Aug 10, 2018

The 100-yen find that reminds me of home - somewhat

When I moved to Japan, I have to admit: I easily got sucked in to the convenience of the vacuum cleaner in cleaning my place. So much so that I ditched the use of the broom, even if I grew up in a household where I was taught by my parents to sweep the floors every weekend morning using the traditional soft broom in the Philippines called walis tambo. In my defense, my then apartment had small wooden flooring, and the bigger part was tatami (which I covered with carpet). 

The walis tambo, the traditional soft broom in the Philippines that is made of tiger grass.

However, when my sister and I moved to our current unit, I somehow began missing using the broom in cleaning. Maybe the bigger wooden floor area triggered that feeling in me, or that I sometimes just wanted to clean without having to make any noise. Plus, I remember getting more exercise using the broom compared with the vacuum, because not only my arms are moving but I was also bending and even kneeling. I tend to not do those with the vacuum cleaner.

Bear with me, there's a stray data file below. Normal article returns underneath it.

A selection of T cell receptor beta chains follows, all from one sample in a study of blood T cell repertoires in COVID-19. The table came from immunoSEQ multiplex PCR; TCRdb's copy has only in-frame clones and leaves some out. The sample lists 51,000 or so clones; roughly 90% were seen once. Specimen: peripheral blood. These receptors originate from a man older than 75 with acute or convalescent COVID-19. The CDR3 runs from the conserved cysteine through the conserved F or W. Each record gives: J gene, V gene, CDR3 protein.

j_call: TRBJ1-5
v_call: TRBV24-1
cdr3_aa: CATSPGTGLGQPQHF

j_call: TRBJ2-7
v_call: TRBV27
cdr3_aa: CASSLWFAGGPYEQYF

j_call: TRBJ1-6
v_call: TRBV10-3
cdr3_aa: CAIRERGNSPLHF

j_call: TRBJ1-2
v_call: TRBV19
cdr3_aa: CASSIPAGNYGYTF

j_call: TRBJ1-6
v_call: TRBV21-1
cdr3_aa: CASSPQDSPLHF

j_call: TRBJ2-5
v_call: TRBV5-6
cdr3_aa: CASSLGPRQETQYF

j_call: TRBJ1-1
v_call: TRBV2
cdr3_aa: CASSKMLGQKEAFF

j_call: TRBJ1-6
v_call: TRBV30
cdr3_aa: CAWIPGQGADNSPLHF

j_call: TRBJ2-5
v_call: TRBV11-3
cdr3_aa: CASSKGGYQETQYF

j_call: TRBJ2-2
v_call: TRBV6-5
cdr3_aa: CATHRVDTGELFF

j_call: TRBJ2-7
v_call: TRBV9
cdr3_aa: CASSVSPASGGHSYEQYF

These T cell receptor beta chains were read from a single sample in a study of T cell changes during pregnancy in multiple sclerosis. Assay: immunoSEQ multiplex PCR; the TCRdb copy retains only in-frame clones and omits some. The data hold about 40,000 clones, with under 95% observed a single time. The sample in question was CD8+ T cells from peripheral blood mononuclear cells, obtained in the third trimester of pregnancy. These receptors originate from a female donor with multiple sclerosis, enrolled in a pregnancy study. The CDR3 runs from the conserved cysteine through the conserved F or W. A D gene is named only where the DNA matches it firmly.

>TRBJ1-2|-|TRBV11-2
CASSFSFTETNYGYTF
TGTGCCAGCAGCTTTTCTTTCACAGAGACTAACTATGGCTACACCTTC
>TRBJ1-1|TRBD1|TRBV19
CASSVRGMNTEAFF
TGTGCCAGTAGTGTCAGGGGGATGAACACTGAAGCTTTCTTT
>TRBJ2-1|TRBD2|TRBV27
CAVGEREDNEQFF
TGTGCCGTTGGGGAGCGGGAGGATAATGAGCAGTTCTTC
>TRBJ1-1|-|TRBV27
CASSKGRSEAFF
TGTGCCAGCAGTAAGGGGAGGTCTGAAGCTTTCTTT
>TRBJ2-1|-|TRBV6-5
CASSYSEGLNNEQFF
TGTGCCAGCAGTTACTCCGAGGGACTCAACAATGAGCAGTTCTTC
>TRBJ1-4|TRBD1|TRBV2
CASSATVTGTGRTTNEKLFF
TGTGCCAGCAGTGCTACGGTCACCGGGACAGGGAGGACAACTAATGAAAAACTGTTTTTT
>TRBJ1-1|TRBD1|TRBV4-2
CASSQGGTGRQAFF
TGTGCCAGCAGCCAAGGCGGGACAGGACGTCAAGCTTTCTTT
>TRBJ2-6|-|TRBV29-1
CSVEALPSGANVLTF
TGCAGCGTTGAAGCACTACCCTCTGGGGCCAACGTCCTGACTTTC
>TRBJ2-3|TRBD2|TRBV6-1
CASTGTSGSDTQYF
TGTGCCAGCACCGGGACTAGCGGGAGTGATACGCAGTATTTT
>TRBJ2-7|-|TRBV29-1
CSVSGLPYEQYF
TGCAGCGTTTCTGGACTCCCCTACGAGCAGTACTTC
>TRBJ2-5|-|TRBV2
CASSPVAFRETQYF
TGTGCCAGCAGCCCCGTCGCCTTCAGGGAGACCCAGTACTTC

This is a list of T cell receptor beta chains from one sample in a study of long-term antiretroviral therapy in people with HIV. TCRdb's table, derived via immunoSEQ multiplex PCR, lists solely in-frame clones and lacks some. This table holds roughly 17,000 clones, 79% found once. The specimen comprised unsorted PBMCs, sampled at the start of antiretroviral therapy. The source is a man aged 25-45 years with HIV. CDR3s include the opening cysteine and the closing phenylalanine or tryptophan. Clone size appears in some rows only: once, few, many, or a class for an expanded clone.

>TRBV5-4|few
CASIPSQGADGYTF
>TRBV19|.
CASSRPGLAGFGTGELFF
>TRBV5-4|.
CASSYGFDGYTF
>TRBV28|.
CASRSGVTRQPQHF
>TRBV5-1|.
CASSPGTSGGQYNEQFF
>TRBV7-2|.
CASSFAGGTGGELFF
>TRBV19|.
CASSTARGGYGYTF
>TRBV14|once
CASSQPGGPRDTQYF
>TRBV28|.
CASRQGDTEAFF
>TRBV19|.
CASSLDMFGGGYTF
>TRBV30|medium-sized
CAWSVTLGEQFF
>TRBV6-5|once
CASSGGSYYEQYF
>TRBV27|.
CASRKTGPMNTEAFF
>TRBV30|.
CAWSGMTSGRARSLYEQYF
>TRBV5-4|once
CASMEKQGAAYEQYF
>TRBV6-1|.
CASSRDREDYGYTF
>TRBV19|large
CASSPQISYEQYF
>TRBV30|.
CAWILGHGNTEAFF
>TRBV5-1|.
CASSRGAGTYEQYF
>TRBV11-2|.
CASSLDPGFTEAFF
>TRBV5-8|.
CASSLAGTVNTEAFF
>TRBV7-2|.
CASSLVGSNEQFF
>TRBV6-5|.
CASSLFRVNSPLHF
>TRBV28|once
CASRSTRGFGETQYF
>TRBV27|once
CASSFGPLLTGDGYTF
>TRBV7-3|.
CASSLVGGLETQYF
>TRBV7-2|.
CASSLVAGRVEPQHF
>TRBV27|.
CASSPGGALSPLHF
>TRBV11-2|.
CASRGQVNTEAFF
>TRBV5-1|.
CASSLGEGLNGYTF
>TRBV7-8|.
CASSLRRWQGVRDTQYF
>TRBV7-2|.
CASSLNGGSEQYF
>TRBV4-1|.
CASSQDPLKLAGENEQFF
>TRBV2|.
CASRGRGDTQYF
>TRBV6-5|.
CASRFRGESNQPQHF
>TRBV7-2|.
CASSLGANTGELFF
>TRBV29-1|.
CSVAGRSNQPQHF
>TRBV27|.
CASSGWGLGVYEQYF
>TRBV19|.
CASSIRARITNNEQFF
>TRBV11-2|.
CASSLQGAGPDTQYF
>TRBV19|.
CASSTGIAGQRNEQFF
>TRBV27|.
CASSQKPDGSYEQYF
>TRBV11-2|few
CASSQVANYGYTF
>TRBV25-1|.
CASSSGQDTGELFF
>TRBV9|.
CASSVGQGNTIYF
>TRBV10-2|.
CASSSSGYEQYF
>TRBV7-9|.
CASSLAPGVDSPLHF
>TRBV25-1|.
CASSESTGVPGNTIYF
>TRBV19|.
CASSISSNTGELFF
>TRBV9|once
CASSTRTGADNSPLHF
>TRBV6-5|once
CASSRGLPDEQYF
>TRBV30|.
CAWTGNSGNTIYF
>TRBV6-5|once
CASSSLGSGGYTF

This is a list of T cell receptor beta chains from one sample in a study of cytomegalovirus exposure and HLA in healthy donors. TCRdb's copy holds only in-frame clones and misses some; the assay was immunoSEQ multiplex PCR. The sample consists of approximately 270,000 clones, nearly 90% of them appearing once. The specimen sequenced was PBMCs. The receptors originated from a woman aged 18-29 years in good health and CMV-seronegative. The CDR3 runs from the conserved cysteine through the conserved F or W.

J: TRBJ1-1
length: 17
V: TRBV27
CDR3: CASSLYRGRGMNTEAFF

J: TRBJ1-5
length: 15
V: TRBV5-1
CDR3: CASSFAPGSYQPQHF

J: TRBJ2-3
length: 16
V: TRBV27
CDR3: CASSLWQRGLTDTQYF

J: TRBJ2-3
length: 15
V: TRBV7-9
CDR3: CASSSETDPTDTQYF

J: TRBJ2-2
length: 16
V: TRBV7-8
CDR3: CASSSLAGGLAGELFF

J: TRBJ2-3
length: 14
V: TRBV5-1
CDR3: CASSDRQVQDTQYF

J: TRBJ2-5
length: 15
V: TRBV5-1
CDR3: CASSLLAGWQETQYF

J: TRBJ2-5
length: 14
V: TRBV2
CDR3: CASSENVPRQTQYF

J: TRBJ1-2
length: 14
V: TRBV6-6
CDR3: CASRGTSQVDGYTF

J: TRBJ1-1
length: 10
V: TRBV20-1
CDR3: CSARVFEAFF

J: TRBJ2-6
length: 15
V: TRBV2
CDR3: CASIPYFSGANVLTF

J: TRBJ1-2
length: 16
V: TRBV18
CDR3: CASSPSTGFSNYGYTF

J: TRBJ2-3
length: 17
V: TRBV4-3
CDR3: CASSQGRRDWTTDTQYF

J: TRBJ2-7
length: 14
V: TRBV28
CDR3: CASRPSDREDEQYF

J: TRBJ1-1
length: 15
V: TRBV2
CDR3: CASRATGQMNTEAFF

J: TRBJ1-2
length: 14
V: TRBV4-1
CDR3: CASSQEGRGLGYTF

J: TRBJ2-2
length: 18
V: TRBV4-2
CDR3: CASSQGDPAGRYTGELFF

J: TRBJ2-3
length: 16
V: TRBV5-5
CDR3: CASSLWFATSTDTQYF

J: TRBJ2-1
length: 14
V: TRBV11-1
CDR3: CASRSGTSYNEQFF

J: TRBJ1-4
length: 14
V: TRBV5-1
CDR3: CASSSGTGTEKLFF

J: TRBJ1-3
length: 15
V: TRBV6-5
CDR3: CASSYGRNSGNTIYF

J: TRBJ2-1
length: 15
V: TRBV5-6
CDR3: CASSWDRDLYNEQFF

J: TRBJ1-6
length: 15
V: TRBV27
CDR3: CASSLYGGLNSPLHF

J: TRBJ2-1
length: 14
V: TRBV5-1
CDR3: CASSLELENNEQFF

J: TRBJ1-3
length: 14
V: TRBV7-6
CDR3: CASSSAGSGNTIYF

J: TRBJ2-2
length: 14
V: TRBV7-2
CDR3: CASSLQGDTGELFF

Sure, there are the dust wipes (with its accompanying stick) that I could use, and these are available at nearly all 100 yen stores. But if there is just a bit too much dust, I'd rather use the wipes after I sweep. 

Despite objections from my roommate-slash-sister, I decided to get us a broom and dustpan. I was surprised to find a set at a 100 yen shop, although from what I recall it was priced a bit more than 100 yen (but no more than 300 yen), which is understandable.

Although it's not as soft as the one I used back then (of course, this one's made of plastic), it does give a decent cleaning, so I could say it's worth the price I paid for. What I like the most about this set was that the broom can easily be clipped onto the dustpan, close to the handle, so I can carry and store it easily at the back of our mirror.



A teacher by profession, yet always a student of life. Currently living in Kanto, but in love with Kyushu.